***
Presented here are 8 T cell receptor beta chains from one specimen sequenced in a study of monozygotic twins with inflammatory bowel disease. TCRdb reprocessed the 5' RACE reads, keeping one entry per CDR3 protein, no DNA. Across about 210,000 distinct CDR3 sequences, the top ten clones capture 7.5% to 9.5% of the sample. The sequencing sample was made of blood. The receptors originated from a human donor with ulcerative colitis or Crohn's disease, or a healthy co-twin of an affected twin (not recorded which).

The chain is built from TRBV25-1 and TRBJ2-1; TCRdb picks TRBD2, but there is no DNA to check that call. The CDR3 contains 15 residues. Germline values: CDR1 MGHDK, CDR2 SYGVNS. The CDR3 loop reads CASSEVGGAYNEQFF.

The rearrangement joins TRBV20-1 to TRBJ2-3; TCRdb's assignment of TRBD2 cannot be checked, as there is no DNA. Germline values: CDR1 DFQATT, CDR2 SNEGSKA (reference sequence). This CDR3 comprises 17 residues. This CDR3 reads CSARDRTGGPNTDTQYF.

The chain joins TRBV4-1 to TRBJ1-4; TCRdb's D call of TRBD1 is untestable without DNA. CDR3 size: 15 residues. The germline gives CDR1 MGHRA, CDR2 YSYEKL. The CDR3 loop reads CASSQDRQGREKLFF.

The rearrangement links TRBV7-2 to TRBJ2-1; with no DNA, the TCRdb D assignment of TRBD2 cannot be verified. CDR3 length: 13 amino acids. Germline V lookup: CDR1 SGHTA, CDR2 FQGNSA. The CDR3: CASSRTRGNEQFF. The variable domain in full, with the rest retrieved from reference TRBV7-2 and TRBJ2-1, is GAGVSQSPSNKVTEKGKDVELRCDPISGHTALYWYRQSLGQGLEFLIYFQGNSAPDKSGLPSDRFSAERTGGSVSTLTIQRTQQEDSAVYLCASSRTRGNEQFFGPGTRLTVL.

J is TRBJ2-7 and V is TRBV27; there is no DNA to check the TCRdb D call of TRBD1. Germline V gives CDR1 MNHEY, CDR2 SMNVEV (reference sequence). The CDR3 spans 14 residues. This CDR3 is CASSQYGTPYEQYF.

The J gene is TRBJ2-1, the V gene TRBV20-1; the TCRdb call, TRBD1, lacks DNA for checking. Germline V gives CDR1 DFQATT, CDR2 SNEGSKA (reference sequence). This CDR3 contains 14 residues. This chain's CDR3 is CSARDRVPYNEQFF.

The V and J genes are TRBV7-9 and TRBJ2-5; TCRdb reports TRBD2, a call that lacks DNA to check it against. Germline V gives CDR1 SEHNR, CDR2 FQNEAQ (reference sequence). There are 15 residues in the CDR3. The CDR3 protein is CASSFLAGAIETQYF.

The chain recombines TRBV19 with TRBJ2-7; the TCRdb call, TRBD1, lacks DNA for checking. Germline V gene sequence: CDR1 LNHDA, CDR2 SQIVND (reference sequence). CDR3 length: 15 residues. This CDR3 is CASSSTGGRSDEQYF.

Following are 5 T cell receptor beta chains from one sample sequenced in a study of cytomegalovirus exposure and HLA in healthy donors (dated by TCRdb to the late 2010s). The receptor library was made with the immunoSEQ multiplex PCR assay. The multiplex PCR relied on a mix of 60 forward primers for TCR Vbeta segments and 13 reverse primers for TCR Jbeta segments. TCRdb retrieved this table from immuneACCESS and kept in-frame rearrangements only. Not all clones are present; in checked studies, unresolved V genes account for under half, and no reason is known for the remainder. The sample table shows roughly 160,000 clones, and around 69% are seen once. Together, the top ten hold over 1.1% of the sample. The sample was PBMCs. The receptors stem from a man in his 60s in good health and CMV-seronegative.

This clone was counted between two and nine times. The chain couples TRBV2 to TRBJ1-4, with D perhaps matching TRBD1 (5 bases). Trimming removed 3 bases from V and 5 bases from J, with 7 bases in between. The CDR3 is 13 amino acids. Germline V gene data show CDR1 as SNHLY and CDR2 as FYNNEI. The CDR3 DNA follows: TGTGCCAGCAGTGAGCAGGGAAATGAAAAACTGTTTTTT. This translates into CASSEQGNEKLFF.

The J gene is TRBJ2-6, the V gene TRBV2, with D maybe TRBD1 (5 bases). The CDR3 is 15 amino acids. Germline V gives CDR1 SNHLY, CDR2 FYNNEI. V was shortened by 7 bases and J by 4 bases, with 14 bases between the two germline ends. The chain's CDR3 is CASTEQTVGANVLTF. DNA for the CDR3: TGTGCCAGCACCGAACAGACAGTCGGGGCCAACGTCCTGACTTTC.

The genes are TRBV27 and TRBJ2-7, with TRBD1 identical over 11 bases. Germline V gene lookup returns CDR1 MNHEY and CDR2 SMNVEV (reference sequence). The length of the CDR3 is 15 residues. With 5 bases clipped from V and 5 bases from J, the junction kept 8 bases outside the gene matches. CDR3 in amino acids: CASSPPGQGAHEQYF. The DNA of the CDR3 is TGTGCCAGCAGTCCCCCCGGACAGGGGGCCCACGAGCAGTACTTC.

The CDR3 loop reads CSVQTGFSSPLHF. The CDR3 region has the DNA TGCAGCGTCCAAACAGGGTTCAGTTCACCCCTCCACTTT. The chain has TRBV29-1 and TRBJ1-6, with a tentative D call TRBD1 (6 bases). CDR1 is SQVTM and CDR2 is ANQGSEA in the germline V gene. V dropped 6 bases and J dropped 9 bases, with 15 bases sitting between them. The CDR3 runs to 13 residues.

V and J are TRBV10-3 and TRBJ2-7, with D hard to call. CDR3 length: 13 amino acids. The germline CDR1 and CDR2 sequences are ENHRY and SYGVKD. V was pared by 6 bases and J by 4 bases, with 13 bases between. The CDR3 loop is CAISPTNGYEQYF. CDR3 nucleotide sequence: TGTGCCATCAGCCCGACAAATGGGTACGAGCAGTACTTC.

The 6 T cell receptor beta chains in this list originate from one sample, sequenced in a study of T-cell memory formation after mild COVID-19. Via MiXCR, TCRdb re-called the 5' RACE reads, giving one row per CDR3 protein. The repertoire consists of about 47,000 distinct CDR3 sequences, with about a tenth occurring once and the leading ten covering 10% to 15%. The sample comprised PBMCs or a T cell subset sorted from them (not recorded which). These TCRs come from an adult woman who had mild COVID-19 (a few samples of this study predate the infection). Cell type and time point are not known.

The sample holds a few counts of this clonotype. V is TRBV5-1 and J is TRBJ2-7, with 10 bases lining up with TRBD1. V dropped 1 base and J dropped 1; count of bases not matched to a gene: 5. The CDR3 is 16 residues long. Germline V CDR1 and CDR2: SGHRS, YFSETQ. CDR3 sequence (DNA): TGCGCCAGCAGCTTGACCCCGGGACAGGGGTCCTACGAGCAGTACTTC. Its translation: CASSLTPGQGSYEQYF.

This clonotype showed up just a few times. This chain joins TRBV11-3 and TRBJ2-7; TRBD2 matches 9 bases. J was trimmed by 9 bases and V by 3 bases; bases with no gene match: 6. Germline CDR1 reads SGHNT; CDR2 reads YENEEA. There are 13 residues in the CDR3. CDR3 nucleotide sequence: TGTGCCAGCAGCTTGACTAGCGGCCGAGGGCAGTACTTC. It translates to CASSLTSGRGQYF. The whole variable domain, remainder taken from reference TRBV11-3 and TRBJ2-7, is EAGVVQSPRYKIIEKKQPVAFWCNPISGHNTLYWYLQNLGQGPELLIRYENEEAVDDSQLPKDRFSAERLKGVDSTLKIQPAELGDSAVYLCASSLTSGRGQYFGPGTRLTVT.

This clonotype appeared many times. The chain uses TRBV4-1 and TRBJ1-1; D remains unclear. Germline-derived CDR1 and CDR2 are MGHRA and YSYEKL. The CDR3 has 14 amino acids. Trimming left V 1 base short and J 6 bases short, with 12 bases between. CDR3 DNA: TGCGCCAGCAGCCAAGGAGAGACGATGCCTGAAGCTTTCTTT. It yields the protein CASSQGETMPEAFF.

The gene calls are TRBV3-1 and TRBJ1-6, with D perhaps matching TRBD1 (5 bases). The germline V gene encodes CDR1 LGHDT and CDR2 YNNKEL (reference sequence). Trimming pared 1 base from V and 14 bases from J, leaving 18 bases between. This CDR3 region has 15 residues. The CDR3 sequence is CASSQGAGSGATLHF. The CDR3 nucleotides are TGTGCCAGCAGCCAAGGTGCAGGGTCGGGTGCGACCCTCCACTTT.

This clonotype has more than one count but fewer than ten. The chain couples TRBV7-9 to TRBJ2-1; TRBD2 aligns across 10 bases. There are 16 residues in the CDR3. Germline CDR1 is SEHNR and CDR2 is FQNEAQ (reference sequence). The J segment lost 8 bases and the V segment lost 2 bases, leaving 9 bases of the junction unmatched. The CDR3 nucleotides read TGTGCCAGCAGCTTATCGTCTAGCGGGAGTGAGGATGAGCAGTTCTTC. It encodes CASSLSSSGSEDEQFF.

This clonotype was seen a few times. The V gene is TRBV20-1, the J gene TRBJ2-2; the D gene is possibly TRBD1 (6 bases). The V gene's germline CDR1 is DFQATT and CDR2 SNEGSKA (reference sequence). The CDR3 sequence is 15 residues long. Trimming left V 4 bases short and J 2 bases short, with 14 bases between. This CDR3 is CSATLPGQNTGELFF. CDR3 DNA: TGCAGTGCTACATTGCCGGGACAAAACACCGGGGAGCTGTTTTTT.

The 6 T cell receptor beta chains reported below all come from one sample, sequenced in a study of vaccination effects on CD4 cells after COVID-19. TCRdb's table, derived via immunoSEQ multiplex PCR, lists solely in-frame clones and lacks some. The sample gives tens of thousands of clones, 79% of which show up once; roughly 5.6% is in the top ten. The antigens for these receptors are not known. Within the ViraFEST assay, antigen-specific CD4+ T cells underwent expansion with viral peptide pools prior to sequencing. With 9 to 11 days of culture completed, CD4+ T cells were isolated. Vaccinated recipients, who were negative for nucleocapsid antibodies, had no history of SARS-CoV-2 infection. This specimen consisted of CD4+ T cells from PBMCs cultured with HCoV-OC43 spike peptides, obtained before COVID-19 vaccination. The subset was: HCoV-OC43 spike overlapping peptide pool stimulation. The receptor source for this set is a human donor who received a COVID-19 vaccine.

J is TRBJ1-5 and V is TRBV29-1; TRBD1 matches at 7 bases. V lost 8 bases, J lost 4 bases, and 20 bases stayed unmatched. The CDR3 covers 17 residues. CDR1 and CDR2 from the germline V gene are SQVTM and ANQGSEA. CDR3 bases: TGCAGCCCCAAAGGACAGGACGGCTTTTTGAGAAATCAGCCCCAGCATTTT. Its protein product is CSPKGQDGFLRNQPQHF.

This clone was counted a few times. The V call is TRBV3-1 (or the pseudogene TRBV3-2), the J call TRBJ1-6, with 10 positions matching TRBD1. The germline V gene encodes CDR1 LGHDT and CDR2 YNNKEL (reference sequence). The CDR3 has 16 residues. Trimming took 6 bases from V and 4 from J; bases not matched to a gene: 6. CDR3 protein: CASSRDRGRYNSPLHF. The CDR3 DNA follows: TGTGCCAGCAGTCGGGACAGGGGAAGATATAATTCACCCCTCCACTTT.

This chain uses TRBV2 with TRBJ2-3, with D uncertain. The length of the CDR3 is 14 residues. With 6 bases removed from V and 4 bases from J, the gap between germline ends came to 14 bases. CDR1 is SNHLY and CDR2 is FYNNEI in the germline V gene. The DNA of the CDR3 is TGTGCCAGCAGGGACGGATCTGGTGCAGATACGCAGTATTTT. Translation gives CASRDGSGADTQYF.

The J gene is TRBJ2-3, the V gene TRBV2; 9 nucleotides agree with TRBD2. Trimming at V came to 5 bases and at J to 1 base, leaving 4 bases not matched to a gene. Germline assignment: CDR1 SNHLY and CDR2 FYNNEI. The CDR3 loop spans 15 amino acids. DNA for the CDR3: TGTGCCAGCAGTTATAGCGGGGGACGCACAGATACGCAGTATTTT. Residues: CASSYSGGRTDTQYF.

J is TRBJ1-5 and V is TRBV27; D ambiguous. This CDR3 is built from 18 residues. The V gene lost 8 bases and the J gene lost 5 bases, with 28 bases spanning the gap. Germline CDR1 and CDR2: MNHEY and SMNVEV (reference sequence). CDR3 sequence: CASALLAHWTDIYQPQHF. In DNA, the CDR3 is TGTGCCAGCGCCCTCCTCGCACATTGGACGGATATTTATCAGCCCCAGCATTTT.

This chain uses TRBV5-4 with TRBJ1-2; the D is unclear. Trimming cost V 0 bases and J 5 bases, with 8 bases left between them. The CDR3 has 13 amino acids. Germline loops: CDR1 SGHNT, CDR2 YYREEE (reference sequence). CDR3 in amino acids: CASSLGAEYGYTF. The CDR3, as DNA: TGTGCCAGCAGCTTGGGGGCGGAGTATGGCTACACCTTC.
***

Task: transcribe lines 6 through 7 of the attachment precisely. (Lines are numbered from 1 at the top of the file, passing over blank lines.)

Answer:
J is TRBJ2-7 and V is TRBV27; there is no DNA to check the TCRdb D call of TRBD1. Germline V gives CDR1 MNHEY, CDR2 SMNVEV (reference sequence). The CDR3 spans 14 residues. This CDR3 is CASSQYGTPYEQYF.

The J gene is TRBJ2-1, the V gene TRBV20-1; the TCRdb call, TRBD1, lacks DNA for checking. Germline V gives CDR1 DFQATT, CDR2 SNEGSKA (reference sequence). This CDR3 contains 14 residues. This chain's CDR3 is CSARDRVPYNEQFF.